Ital Tek: Midnight Colour
Planet Mu

Planet Mu would seem to be the natural home for Ital Tek's second album, Midnight Colour, given that the label recently issued Starkey's Ear Drums And Black Holes (and two years ago issued Ital Tek's debut album, Cyclical, too). Judging by the contents on their respective collections, Starkey and Brighton-based producer Alan Myson (aka Ital Tek) are kindred spirits, with both sponges of sorts, eager to absorb all manner of styles (dubstep, garage, funk, and electronica among the most prominent) and then spit them out again in the form of genre-transcending tracks; dubstep may come closest to categorizing their styles but their moody tracks resist being pinned down so one-dimensionally.

Opening cuts “Neon Arc” and “Talis” establish the Ital Tek sound with sputtering synth wobble, sparkling IDM melodies, and downtempo head-nod. What follows includes nocturnal reveries featuring chest-thumping sub-bass and languorous beatsmithing (“Moon Bow,” “Midnight Colour”), and tracks that occasionally bring forth a tougher side, with the gyroscopic pump of the stepper “Moment in Blue” and the synth blips and bass rumble of “Strangelove V.I.P.” cases in point. The silken breath of wordless vocalizing lends “Black and White” a sensuousness not often found in harder-edged dubstep productions, and the connection between Starkey and Ital Tek deepens when Anneka (who appears on Ear Drums And Black Holes) adds her sultry voice to the album's closing track,“Restless Tundra.”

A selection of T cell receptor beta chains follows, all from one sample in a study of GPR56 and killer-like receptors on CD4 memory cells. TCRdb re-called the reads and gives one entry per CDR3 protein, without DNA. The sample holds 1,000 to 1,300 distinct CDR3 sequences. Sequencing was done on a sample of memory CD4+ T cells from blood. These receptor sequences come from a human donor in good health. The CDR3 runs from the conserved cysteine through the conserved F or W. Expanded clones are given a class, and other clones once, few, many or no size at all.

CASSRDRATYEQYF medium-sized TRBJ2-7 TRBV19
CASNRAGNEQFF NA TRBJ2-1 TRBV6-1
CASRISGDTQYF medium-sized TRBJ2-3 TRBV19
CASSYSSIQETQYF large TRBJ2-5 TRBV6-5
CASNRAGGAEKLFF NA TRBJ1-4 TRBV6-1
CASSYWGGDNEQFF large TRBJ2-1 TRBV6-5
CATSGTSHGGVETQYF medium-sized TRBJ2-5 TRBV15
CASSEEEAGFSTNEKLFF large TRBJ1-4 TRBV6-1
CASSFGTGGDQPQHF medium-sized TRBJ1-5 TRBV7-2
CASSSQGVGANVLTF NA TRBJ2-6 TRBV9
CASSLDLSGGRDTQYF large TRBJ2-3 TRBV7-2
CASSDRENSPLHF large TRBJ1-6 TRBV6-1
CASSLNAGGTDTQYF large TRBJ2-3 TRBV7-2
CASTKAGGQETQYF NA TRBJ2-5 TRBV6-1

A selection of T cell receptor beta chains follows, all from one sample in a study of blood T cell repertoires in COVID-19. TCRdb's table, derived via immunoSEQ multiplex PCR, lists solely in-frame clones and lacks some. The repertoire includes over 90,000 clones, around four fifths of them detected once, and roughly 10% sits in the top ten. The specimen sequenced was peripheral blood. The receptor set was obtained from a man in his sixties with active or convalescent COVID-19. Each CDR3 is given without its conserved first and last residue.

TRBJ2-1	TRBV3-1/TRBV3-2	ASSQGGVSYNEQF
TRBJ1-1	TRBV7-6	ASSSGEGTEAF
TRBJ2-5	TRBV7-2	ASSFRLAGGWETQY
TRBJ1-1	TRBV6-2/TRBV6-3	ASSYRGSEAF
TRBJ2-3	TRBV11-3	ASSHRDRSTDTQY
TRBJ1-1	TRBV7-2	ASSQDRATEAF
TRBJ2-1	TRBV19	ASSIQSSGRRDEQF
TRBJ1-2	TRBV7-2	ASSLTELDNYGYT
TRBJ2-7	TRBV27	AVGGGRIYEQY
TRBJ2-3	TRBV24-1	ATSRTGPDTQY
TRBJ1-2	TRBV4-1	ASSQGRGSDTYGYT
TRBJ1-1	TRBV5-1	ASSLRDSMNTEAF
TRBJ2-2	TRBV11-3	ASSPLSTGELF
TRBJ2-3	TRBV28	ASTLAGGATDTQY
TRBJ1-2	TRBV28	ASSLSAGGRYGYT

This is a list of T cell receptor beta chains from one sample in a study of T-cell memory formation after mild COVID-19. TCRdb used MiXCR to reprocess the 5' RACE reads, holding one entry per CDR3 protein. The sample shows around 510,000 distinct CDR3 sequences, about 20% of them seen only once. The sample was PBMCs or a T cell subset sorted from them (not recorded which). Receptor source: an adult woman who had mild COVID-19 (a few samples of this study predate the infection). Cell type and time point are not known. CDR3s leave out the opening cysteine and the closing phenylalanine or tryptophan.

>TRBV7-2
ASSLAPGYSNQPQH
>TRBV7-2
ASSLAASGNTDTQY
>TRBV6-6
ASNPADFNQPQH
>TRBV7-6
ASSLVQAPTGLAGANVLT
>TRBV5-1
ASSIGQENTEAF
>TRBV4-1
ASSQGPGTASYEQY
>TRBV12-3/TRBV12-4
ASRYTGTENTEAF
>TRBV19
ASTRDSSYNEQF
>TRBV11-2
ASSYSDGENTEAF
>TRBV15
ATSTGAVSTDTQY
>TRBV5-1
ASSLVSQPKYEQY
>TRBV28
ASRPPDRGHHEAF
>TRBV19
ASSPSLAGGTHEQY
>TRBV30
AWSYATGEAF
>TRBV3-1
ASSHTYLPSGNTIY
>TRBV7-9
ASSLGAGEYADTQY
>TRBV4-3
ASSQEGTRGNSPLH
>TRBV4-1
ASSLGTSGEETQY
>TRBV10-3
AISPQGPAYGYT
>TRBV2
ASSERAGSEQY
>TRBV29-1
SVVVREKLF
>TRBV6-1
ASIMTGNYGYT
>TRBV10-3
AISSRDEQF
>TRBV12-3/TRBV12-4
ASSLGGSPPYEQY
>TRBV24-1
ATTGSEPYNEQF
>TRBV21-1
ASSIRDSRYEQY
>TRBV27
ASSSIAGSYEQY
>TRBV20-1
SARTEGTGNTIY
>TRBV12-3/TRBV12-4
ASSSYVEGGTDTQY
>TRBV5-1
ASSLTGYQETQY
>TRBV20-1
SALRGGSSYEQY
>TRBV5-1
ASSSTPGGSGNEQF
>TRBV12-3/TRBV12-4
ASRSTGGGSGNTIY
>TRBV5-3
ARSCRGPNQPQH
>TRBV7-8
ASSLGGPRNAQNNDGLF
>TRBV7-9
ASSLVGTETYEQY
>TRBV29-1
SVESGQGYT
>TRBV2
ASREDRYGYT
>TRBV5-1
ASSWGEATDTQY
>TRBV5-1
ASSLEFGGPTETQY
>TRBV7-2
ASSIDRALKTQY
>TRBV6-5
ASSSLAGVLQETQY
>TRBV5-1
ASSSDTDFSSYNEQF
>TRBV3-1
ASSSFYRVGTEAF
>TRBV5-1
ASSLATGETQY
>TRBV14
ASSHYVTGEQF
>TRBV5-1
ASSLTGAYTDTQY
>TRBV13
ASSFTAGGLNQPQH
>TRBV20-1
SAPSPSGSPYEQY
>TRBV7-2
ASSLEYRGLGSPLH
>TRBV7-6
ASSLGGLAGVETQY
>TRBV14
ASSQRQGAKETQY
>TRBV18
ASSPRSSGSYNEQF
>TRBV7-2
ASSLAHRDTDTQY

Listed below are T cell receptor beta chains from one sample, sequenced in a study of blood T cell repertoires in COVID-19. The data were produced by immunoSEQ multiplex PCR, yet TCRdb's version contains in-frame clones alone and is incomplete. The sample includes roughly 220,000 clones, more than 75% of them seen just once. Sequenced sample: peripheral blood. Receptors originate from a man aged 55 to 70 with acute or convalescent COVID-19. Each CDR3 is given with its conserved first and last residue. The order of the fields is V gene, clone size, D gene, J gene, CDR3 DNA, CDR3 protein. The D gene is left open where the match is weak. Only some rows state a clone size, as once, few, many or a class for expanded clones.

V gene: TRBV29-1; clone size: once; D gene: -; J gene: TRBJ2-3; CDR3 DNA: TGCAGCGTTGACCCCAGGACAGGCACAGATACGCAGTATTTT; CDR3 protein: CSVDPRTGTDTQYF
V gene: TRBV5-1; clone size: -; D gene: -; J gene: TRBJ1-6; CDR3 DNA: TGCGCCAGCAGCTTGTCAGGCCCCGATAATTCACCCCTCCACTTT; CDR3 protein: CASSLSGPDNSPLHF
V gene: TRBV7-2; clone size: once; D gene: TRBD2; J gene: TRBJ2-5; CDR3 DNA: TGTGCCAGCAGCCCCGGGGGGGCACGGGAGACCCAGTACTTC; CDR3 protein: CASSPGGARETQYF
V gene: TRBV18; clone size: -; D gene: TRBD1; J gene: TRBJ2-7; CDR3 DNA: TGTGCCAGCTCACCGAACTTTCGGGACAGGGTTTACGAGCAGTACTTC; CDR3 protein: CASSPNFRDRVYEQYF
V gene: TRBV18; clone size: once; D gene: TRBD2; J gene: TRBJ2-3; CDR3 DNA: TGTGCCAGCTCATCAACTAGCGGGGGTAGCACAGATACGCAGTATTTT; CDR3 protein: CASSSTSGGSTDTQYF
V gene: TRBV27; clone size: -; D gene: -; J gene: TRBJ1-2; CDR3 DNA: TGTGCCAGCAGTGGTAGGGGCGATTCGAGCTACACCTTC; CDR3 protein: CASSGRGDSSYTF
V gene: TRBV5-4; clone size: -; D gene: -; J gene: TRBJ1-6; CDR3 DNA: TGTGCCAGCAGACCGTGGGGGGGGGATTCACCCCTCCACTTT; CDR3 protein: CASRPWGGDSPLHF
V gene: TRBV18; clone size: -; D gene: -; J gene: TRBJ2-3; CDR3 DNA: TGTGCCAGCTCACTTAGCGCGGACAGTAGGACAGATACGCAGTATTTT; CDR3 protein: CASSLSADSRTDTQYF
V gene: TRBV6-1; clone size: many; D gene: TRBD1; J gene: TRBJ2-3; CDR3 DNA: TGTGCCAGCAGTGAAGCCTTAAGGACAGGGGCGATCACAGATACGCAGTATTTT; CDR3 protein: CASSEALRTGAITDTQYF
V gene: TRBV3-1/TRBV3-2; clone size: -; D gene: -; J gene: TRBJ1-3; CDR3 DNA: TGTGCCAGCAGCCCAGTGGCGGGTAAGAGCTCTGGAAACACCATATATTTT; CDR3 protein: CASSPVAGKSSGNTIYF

One wouldn't expect dubstep and IDM to blend so satisfyingly but on this album at least they do. With its chiming synth flares and snappy beat flow, “Heliopause” doesn't sound light years removed from what Autechre might sound like had the group taken a slightly less experimental route. And even when an Ital Tek track seems to at first snugly conform to the dubstep template (“Subgiant,” for example, which cuts deep with a razor-sharp beat crunch), it steps away from standard dance floor moves to stray into experimental or atmospheric territory. In short, Myson's approach, to its credit, is one that doesn't regard melody and lush textures as anathema.

July 2010